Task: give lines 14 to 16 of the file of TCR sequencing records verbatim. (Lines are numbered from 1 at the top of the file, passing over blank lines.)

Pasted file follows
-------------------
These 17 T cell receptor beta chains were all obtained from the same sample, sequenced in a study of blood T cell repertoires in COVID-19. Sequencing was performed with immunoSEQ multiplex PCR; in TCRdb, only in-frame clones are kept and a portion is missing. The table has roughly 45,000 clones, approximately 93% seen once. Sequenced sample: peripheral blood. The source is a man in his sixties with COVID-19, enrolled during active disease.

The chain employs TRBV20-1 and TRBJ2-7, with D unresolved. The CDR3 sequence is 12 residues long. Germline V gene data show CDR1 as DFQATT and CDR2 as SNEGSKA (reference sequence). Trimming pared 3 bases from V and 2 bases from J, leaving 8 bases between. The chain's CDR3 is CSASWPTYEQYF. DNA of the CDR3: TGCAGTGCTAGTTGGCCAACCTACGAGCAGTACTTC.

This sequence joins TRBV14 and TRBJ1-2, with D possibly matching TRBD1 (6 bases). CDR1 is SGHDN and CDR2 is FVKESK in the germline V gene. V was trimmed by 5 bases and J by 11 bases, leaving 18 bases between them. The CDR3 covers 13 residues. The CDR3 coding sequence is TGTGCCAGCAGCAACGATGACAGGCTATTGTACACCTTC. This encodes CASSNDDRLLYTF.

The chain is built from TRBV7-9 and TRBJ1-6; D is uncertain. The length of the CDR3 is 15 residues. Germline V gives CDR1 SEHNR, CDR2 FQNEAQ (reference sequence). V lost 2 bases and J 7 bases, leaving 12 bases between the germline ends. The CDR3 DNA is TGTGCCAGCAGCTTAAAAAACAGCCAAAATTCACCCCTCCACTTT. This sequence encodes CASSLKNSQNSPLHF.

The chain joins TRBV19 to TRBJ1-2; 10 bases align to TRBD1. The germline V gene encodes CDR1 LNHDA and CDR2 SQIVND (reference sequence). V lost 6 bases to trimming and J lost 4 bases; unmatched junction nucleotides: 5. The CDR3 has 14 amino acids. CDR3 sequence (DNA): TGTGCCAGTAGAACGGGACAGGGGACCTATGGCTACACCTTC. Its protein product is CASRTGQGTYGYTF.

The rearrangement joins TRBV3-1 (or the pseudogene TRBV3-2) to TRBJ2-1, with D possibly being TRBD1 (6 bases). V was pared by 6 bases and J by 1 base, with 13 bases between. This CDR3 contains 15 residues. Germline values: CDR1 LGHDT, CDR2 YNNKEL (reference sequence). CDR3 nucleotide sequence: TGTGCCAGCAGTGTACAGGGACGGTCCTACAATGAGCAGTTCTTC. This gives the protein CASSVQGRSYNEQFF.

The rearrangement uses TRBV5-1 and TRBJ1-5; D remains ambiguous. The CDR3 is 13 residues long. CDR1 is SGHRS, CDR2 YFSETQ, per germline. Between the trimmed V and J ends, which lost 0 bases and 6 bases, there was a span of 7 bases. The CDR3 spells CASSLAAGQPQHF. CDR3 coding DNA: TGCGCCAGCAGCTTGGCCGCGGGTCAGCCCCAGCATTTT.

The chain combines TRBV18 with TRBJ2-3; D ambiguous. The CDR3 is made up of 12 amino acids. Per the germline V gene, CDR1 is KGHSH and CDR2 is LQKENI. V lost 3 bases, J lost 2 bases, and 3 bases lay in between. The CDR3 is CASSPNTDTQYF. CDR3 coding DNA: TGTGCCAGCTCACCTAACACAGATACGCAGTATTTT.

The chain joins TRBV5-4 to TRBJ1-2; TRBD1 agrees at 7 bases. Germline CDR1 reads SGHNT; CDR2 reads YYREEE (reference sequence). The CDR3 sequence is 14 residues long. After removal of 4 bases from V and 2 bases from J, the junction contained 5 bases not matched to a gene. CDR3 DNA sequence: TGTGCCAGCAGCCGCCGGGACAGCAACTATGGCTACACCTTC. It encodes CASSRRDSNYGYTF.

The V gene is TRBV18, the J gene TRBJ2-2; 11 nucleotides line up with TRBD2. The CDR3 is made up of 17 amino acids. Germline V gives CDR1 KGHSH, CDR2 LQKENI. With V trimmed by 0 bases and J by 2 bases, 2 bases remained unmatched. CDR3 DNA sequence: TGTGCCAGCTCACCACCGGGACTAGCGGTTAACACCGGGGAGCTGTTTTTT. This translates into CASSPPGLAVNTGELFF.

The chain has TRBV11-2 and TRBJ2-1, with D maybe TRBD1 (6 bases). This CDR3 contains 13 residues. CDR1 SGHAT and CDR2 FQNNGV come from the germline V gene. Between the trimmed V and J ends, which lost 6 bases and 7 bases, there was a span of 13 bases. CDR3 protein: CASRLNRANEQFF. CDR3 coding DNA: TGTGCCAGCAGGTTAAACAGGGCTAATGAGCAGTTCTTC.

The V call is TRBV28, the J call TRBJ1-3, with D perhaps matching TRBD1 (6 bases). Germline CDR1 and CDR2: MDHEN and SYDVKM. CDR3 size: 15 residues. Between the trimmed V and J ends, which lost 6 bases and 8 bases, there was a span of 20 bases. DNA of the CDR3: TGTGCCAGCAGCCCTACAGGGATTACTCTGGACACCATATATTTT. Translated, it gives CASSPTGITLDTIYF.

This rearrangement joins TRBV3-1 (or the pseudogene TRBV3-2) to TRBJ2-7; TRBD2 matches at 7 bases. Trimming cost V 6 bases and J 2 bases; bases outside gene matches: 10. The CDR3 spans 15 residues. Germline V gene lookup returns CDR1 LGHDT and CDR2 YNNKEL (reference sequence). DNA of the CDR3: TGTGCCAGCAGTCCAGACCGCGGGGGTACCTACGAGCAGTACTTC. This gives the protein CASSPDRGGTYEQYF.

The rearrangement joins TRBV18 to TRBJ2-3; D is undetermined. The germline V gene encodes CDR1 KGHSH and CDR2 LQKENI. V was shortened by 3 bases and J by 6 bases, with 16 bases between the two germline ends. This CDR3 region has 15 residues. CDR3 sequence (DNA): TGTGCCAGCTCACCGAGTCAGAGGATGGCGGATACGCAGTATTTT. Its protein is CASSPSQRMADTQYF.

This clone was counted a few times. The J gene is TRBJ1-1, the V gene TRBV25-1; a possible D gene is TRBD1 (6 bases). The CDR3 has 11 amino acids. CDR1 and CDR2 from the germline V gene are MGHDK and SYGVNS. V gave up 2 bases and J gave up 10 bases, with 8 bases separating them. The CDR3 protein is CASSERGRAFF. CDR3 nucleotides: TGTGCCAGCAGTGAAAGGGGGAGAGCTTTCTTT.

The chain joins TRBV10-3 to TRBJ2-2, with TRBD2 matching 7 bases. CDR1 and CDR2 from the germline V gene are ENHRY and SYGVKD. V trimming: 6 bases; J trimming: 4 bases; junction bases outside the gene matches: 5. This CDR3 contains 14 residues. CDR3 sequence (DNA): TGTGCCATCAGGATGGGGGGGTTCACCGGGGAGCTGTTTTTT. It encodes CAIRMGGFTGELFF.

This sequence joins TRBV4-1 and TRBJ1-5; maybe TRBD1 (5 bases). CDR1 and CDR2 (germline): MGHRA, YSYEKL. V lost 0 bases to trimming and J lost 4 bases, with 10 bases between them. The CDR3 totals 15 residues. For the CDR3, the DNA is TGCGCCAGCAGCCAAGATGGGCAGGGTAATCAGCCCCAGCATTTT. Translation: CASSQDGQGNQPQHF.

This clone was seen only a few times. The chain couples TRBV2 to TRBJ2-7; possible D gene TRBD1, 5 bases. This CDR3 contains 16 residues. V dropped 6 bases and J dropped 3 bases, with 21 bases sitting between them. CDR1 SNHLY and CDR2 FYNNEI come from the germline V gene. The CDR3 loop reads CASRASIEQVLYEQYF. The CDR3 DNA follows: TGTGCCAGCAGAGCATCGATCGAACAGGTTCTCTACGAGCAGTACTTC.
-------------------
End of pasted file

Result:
The rearrangement joins TRBV18 to TRBJ2-3; D is undetermined. The germline V gene encodes CDR1 KGHSH and CDR2 LQKENI. V was shortened by 3 bases and J by 6 bases, with 16 bases between the two germline ends. This CDR3 region has 15 residues. CDR3 sequence (DNA): TGTGCCAGCTCACCGAGTCAGAGGATGGCGGATACGCAGTATTTT. Its protein is CASSPSQRMADTQYF.

This clone was counted a few times. The J gene is TRBJ1-1, the V gene TRBV25-1; a possible D gene is TRBD1 (6 bases). The CDR3 has 11 amino acids. CDR1 and CDR2 from the germline V gene are MGHDK and SYGVNS. V gave up 2 bases and J gave up 10 bases, with 8 bases separating them. The CDR3 protein is CASSERGRAFF. CDR3 nucleotides: TGTGCCAGCAGTGAAAGGGGGAGAGCTTTCTTT.

The chain joins TRBV10-3 to TRBJ2-2, with TRBD2 matching 7 bases. CDR1 and CDR2 from the germline V gene are ENHRY and SYGVKD. V trimming: 6 bases; J trimming: 4 bases; junction bases outside the gene matches: 5. This CDR3 contains 14 residues. CDR3 sequence (DNA): TGTGCCATCAGGATGGGGGGGTTCACCGGGGAGCTGTTTTTT. It encodes CAIRMGGFTGELFF.